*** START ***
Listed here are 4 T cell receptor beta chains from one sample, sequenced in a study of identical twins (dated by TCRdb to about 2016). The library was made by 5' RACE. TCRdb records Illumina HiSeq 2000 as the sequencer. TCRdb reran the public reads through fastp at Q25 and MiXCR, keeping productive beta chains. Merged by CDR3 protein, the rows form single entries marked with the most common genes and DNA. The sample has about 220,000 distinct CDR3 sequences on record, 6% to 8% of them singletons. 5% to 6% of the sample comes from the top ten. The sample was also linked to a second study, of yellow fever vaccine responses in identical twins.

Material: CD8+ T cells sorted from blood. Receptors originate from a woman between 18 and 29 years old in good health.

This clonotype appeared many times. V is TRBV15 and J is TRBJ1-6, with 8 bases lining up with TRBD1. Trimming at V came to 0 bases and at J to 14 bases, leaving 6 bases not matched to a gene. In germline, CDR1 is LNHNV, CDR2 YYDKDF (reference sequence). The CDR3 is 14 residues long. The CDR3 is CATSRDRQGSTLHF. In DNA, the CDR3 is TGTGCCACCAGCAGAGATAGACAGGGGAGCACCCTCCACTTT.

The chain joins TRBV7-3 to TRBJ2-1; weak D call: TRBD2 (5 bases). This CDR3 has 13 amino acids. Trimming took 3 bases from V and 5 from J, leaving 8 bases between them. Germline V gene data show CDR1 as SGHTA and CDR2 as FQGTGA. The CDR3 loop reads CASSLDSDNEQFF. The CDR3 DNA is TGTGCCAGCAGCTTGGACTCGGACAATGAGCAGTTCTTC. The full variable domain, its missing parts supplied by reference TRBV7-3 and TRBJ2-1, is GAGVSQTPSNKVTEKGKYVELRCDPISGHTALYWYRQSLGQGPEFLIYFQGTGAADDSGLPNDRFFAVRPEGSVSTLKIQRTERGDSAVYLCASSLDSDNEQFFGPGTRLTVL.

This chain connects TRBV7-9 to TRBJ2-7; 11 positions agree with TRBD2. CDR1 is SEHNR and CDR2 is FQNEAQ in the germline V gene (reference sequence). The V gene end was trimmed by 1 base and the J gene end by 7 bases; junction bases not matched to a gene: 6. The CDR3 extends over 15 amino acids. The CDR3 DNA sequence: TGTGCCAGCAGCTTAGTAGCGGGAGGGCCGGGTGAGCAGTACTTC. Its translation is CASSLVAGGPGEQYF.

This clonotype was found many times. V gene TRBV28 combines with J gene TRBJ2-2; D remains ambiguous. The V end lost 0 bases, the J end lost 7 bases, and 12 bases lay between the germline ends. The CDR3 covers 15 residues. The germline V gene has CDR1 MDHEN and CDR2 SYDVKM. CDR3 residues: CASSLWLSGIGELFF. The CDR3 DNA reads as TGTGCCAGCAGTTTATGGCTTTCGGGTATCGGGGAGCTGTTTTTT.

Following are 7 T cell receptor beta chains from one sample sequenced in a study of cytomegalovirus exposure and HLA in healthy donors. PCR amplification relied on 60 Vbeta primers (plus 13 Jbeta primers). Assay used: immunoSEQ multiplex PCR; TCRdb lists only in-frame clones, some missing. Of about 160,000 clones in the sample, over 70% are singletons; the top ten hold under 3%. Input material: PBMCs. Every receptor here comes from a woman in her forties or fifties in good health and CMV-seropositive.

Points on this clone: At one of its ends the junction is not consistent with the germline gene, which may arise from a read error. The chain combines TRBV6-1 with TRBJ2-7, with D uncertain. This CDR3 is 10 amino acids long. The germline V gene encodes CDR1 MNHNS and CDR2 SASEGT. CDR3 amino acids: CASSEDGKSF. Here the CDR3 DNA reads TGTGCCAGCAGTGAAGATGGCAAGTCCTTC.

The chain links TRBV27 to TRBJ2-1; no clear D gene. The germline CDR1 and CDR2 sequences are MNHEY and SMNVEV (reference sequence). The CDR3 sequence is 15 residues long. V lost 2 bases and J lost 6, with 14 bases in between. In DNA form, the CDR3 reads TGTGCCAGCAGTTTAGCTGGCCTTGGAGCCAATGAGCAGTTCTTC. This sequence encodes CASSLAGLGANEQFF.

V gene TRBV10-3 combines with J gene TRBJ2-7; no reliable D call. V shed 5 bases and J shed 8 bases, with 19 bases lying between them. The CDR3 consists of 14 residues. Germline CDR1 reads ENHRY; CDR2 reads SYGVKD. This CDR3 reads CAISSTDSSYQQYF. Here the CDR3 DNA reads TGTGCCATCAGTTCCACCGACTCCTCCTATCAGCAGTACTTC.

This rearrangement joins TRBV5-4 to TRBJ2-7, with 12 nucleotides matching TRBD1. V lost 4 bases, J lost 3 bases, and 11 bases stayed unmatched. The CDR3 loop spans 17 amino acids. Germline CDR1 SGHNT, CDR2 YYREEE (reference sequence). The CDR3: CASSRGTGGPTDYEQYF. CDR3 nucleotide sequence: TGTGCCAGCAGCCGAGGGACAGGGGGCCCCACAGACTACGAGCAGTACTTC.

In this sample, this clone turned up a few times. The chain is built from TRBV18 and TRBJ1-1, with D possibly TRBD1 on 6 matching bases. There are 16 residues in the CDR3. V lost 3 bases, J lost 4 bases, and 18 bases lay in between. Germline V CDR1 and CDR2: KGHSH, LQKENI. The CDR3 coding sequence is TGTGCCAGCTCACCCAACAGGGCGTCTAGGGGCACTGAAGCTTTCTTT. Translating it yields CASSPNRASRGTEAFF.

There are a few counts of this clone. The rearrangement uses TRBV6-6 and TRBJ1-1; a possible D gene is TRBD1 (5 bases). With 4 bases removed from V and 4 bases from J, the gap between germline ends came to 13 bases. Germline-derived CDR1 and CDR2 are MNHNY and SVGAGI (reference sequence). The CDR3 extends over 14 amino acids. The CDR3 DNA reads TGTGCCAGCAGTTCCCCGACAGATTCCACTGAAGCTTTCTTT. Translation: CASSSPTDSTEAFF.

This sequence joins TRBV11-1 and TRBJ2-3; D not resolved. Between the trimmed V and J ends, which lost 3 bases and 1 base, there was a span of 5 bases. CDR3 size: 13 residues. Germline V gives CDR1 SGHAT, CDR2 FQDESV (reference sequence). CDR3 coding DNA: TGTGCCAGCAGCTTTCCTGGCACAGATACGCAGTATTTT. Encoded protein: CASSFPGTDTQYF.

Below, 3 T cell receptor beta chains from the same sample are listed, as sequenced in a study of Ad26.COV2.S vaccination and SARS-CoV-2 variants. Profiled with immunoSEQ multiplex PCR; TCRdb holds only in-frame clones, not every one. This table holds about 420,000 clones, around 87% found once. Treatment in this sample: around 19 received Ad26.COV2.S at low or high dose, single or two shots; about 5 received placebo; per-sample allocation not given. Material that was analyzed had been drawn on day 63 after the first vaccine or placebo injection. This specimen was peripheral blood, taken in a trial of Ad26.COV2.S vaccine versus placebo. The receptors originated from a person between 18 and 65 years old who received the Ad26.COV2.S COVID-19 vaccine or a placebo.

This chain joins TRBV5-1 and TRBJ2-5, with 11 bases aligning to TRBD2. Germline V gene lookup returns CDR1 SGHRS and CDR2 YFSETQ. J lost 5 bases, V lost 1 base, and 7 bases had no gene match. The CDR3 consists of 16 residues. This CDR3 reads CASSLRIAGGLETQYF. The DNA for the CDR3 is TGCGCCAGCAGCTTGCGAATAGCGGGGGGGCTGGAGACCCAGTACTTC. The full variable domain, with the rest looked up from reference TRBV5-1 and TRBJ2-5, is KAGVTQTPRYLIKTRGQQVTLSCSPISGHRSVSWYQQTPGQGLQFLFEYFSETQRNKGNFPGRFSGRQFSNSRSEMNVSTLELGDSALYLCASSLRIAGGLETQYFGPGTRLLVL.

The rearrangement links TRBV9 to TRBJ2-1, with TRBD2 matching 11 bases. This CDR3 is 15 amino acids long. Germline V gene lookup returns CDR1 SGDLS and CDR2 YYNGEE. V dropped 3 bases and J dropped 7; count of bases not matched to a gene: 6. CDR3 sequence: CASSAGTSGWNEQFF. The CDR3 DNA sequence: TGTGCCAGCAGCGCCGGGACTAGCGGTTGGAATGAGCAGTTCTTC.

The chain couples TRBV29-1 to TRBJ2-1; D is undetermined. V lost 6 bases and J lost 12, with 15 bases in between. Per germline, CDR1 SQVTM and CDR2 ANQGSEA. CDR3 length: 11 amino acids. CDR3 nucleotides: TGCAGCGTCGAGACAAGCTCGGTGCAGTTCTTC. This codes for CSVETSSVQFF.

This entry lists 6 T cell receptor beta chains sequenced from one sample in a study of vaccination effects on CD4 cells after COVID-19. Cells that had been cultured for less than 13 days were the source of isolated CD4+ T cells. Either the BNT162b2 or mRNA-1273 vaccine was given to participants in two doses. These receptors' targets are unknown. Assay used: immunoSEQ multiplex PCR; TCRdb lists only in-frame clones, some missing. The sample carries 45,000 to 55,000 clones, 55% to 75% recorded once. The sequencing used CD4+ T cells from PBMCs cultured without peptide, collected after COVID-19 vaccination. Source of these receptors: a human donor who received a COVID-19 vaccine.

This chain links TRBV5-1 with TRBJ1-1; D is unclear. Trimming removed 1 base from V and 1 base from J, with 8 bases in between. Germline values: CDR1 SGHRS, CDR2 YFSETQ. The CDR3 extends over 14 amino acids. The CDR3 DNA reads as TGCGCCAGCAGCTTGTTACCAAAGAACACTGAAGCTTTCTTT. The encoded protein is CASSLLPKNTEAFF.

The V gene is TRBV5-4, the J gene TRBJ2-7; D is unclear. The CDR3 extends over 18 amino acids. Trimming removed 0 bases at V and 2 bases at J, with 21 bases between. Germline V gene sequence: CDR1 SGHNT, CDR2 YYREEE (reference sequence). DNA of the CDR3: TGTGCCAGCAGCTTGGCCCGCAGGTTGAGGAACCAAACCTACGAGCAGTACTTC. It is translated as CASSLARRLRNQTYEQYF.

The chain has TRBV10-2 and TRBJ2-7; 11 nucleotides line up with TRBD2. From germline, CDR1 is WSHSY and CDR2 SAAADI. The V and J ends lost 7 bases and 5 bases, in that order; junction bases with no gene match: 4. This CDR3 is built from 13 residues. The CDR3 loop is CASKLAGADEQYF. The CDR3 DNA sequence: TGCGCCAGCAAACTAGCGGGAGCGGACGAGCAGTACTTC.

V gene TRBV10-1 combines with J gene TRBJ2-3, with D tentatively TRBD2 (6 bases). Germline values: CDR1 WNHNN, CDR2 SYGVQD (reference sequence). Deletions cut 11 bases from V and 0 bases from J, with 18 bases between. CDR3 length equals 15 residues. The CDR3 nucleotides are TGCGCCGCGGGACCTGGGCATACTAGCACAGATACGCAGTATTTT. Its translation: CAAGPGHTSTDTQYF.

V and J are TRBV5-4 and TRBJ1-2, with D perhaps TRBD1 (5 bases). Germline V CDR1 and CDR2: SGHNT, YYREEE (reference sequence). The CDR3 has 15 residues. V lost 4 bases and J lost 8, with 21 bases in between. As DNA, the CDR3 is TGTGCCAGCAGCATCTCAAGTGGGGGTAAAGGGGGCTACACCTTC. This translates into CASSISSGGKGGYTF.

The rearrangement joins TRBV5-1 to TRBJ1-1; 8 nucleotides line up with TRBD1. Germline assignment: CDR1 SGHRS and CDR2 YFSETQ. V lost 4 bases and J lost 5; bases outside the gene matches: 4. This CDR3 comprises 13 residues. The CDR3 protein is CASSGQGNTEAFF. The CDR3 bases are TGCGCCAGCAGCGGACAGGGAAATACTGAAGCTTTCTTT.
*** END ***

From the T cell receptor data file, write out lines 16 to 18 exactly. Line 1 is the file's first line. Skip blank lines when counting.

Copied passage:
This chain joins TRBV5-1 and TRBJ2-5, with 11 bases aligning to TRBD2. Germline V gene lookup returns CDR1 SGHRS and CDR2 YFSETQ. J lost 5 bases, V lost 1 base, and 7 bases had no gene match. The CDR3 consists of 16 residues. This CDR3 reads CASSLRIAGGLETQYF. The DNA for the CDR3 is TGCGCCAGCAGCTTGCGAATAGCGGGGGGGCTGGAGACCCAGTACTTC. The full variable domain, with the rest looked up from reference TRBV5-1 and TRBJ2-5, is KAGVTQTPRYLIKTRGQQVTLSCSPISGHRSVSWYQQTPGQGLQFLFEYFSETQRNKGNFPGRFSGRQFSNSRSEMNVSTLELGDSALYLCASSLRIAGGLETQYFGPGTRLLVL.

The rearrangement links TRBV9 to TRBJ2-1, with TRBD2 matching 11 bases. This CDR3 is 15 amino acids long. Germline V gene lookup returns CDR1 SGDLS and CDR2 YYNGEE. V dropped 3 bases and J dropped 7; count of bases not matched to a gene: 6. CDR3 sequence: CASSAGTSGWNEQFF. The CDR3 DNA sequence: TGTGCCAGCAGCGCCGGGACTAGCGGTTGGAATGAGCAGTTCTTC.

The chain couples TRBV29-1 to TRBJ2-1; D is undetermined. V lost 6 bases and J lost 12, with 15 bases in between. Per germline, CDR1 SQVTM and CDR2 ANQGSEA. CDR3 length: 11 amino acids. CDR3 nucleotides: TGCAGCGTCGAGACAAGCTCGGTGCAGTTCTTC. This codes for CSVETSSVQFF.